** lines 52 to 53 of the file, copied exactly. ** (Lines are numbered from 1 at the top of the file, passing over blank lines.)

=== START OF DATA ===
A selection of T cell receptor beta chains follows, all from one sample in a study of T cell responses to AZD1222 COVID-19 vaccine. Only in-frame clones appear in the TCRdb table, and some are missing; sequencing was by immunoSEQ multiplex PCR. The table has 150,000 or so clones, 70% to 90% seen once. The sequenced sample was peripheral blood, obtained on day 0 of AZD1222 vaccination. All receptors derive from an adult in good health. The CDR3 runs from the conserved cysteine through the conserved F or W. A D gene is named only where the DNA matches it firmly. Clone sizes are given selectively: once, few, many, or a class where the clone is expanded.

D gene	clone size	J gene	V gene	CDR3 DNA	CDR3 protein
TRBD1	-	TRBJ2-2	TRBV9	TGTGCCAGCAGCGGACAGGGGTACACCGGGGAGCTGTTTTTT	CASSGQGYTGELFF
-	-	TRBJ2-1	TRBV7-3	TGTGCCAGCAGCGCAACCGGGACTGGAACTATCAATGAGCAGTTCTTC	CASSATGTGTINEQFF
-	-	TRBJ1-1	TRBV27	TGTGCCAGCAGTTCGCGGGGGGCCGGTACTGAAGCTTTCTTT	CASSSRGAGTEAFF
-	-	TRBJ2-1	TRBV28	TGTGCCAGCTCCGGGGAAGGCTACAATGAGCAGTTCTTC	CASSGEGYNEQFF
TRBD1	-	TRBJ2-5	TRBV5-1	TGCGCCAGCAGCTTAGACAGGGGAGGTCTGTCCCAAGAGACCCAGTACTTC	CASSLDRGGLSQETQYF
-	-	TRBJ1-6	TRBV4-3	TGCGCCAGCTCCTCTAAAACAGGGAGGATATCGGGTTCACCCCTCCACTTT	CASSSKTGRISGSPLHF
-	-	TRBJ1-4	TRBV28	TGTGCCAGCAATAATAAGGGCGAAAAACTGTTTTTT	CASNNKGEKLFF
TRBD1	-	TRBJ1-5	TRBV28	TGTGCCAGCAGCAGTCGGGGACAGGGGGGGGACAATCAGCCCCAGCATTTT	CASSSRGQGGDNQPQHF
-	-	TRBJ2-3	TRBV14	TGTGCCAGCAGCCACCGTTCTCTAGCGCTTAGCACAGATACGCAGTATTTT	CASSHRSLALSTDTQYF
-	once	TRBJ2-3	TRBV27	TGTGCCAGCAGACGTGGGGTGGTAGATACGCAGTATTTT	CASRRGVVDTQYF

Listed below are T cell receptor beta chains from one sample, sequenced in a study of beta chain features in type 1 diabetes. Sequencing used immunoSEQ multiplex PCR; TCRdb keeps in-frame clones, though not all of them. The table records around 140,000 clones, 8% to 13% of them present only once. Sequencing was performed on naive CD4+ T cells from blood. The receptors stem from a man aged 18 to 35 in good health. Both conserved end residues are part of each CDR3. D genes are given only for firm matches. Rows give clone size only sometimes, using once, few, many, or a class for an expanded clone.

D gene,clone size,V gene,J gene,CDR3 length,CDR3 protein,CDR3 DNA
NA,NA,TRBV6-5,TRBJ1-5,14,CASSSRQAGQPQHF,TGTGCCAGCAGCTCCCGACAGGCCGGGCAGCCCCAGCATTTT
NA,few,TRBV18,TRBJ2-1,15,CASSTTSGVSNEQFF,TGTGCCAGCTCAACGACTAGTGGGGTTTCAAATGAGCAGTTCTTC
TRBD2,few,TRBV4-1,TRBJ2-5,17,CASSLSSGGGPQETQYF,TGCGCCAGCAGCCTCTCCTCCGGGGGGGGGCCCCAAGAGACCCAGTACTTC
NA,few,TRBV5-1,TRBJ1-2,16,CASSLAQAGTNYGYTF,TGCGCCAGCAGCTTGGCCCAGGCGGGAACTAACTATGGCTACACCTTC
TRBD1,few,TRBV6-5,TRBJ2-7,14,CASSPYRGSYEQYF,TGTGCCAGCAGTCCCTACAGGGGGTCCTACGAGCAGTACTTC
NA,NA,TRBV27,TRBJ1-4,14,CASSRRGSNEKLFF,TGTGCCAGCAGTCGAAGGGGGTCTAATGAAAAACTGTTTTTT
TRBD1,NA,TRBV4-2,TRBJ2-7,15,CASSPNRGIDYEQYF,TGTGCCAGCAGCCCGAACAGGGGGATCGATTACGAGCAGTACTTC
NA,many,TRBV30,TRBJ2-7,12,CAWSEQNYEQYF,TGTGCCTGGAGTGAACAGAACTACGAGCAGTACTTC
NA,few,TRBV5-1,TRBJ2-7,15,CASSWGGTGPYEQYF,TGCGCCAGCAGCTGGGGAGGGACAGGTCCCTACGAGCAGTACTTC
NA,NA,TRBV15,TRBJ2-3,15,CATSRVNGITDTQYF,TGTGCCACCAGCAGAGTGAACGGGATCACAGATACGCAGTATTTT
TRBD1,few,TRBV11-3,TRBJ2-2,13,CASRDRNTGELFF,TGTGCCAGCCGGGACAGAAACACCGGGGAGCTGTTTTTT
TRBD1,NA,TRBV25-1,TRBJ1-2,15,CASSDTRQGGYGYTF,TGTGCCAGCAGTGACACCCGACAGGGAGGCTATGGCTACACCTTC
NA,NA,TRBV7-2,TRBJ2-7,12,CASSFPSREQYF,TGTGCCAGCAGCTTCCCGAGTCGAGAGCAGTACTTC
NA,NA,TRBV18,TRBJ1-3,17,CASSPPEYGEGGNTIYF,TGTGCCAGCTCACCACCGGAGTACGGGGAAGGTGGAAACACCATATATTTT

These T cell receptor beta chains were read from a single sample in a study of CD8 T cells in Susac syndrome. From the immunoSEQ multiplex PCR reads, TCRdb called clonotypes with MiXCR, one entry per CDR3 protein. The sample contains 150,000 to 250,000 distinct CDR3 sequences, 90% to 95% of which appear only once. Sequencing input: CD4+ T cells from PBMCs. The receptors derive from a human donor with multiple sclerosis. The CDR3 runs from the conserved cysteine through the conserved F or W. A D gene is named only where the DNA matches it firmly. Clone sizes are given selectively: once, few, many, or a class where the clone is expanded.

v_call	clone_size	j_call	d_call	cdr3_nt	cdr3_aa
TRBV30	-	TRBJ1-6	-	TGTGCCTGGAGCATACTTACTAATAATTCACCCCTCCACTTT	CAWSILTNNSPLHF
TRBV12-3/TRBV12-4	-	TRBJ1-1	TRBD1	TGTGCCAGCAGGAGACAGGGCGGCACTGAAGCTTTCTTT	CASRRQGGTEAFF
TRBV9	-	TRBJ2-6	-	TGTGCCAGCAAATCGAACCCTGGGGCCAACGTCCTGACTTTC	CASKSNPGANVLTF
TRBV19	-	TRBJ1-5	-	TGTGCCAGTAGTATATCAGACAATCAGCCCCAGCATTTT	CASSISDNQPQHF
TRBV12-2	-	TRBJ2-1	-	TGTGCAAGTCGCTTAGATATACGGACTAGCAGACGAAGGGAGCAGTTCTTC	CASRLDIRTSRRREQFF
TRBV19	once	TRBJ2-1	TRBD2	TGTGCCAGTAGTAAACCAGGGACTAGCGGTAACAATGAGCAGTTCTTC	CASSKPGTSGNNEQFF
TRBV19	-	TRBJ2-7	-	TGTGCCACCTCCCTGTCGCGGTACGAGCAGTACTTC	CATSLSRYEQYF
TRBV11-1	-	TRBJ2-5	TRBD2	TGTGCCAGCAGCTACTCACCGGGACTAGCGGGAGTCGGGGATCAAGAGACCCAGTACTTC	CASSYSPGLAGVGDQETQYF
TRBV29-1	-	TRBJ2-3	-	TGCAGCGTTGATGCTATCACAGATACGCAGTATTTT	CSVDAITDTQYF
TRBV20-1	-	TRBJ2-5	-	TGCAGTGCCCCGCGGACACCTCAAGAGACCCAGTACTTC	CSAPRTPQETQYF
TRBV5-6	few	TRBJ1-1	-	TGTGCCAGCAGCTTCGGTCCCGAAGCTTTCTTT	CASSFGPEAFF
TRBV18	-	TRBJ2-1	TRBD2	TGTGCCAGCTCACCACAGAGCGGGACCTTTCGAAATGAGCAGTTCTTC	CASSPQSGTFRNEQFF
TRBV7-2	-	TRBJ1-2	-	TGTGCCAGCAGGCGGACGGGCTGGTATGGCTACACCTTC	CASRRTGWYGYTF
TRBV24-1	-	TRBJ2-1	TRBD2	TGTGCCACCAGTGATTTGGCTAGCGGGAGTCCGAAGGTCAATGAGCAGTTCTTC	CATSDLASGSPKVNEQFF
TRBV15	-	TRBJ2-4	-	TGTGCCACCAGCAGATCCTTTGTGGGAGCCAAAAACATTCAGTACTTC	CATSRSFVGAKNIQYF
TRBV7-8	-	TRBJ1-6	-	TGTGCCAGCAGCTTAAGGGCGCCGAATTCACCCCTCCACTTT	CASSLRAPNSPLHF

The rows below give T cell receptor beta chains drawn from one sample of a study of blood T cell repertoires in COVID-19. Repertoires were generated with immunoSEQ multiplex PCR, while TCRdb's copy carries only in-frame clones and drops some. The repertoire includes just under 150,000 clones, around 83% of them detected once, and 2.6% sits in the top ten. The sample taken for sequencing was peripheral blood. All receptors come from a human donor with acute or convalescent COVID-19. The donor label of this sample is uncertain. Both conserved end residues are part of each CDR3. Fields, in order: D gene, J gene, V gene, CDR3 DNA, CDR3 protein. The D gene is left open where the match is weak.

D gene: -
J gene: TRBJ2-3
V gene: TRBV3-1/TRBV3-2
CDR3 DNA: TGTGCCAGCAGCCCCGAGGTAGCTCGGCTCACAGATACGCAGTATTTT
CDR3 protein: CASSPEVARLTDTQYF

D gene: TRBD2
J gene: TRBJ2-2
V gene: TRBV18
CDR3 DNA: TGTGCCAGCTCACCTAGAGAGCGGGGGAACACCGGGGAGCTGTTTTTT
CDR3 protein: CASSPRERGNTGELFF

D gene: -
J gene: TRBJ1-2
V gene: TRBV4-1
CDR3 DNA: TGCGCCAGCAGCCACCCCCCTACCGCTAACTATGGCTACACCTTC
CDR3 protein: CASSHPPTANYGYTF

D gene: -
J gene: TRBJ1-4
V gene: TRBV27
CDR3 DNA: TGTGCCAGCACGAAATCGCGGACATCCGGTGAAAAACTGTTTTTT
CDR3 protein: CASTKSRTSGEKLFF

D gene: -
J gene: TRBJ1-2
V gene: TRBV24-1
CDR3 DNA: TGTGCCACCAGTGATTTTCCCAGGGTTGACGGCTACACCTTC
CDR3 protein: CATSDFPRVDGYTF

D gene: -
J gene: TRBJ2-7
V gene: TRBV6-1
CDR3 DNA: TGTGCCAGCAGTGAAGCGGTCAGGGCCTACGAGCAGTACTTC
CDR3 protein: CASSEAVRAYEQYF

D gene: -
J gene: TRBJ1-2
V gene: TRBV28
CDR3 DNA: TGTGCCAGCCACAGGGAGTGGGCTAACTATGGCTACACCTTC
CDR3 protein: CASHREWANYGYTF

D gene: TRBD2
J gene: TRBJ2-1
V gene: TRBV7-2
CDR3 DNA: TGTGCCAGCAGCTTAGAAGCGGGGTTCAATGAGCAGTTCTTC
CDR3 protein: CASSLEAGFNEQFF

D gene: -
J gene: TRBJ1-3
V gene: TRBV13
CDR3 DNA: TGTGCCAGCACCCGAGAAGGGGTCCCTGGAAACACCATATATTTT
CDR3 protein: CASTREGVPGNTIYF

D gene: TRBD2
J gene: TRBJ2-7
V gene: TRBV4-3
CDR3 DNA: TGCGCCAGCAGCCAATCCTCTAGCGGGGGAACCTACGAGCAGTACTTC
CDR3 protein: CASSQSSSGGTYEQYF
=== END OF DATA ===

CDR3 protein: CASSPEVARLTDTQYF

D gene: TRBD2